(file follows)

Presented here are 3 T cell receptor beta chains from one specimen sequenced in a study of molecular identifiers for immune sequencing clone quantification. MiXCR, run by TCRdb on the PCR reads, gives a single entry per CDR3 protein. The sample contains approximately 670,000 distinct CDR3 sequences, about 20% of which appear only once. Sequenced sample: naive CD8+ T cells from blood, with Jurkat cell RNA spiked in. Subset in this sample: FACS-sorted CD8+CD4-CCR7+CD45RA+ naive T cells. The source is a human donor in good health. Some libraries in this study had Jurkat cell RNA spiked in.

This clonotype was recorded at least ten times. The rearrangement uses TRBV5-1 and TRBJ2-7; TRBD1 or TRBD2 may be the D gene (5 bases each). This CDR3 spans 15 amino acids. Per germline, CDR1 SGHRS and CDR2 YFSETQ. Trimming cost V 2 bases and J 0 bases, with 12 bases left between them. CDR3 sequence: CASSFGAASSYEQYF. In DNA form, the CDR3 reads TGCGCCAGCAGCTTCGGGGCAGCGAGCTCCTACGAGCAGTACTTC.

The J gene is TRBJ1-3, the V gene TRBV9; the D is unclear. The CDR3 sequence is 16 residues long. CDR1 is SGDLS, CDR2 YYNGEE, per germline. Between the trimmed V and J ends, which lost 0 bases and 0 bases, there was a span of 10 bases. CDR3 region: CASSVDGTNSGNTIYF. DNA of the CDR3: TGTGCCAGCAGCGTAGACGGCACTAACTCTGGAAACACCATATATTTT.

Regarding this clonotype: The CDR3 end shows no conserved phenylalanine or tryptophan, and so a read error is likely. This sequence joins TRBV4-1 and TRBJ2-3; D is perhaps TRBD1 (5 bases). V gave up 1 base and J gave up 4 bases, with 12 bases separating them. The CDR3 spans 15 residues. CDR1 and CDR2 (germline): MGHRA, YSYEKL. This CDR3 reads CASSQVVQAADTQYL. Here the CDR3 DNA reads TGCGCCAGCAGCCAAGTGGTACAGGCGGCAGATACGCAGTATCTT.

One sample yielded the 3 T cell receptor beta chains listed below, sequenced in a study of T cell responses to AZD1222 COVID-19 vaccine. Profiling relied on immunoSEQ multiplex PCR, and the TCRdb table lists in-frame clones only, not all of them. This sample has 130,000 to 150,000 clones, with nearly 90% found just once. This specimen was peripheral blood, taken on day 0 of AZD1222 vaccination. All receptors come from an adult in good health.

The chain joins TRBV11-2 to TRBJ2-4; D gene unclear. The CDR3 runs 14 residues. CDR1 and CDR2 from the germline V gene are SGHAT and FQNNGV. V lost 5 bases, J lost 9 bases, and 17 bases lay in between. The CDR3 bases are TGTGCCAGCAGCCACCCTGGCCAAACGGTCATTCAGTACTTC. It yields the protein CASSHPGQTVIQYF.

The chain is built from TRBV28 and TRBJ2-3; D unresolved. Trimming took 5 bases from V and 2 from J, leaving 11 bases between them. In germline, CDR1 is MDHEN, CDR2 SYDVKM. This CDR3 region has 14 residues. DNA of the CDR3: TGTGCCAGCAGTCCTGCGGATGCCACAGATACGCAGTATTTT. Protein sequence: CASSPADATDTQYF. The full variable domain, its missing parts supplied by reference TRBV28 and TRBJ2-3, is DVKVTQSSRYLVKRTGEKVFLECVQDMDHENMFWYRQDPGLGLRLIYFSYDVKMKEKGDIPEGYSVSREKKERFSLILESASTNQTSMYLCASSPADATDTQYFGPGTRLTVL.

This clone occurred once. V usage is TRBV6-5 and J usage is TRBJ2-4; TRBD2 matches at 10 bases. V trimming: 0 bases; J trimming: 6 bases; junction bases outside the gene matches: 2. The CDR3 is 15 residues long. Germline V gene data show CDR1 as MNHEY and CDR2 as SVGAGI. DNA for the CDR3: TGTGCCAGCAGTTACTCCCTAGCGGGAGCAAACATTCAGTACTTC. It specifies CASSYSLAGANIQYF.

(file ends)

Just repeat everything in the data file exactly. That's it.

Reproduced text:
Presented here are 3 T cell receptor beta chains from one specimen sequenced in a study of molecular identifiers for immune sequencing clone quantification. MiXCR, run by TCRdb on the PCR reads, gives a single entry per CDR3 protein. The sample contains approximately 670,000 distinct CDR3 sequences, about 20% of which appear only once. Sequenced sample: naive CD8+ T cells from blood, with Jurkat cell RNA spiked in. Subset in this sample: FACS-sorted CD8+CD4-CCR7+CD45RA+ naive T cells. The source is a human donor in good health. Some libraries in this study had Jurkat cell RNA spiked in.

This clonotype was recorded at least ten times. The rearrangement uses TRBV5-1 and TRBJ2-7; TRBD1 or TRBD2 may be the D gene (5 bases each). This CDR3 spans 15 amino acids. Per germline, CDR1 SGHRS and CDR2 YFSETQ. Trimming cost V 2 bases and J 0 bases, with 12 bases left between them. CDR3 sequence: CASSFGAASSYEQYF. In DNA form, the CDR3 reads TGCGCCAGCAGCTTCGGGGCAGCGAGCTCCTACGAGCAGTACTTC.

The J gene is TRBJ1-3, the V gene TRBV9; the D is unclear. The CDR3 sequence is 16 residues long. CDR1 is SGDLS, CDR2 YYNGEE, per germline. Between the trimmed V and J ends, which lost 0 bases and 0 bases, there was a span of 10 bases. CDR3 region: CASSVDGTNSGNTIYF. DNA of the CDR3: TGTGCCAGCAGCGTAGACGGCACTAACTCTGGAAACACCATATATTTT.

Regarding this clonotype: The CDR3 end shows no conserved phenylalanine or tryptophan, and so a read error is likely. This sequence joins TRBV4-1 and TRBJ2-3; D is perhaps TRBD1 (5 bases). V gave up 1 base and J gave up 4 bases, with 12 bases separating them. The CDR3 spans 15 residues. CDR1 and CDR2 (germline): MGHRA, YSYEKL. This CDR3 reads CASSQVVQAADTQYL. Here the CDR3 DNA reads TGCGCCAGCAGCCAAGTGGTACAGGCGGCAGATACGCAGTATCTT.

One sample yielded the 3 T cell receptor beta chains listed below, sequenced in a study of T cell responses to AZD1222 COVID-19 vaccine. Profiling relied on immunoSEQ multiplex PCR, and the TCRdb table lists in-frame clones only, not all of them. This sample has 130,000 to 150,000 clones, with nearly 90% found just once. This specimen was peripheral blood, taken on day 0 of AZD1222 vaccination. All receptors come from an adult in good health.

The chain joins TRBV11-2 to TRBJ2-4; D gene unclear. The CDR3 runs 14 residues. CDR1 and CDR2 from the germline V gene are SGHAT and FQNNGV. V lost 5 bases, J lost 9 bases, and 17 bases lay in between. The CDR3 bases are TGTGCCAGCAGCCACCCTGGCCAAACGGTCATTCAGTACTTC. It yields the protein CASSHPGQTVIQYF.

The chain is built from TRBV28 and TRBJ2-3; D unresolved. Trimming took 5 bases from V and 2 from J, leaving 11 bases between them. In germline, CDR1 is MDHEN, CDR2 SYDVKM. This CDR3 region has 14 residues. DNA of the CDR3: TGTGCCAGCAGTCCTGCGGATGCCACAGATACGCAGTATTTT. Protein sequence: CASSPADATDTQYF. The full variable domain, its missing parts supplied by reference TRBV28 and TRBJ2-3, is DVKVTQSSRYLVKRTGEKVFLECVQDMDHENMFWYRQDPGLGLRLIYFSYDVKMKEKGDIPEGYSVSREKKERFSLILESASTNQTSMYLCASSPADATDTQYFGPGTRLTVL.

This clone occurred once. V usage is TRBV6-5 and J usage is TRBJ2-4; TRBD2 matches at 10 bases. V trimming: 0 bases; J trimming: 6 bases; junction bases outside the gene matches: 2. The CDR3 is 15 residues long. Germline V gene data show CDR1 as MNHEY and CDR2 as SVGAGI. DNA for the CDR3: TGTGCCAGCAGTTACTCCCTAGCGGGAGCAAACATTCAGTACTTC. It specifies CASSYSLAGANIQYF.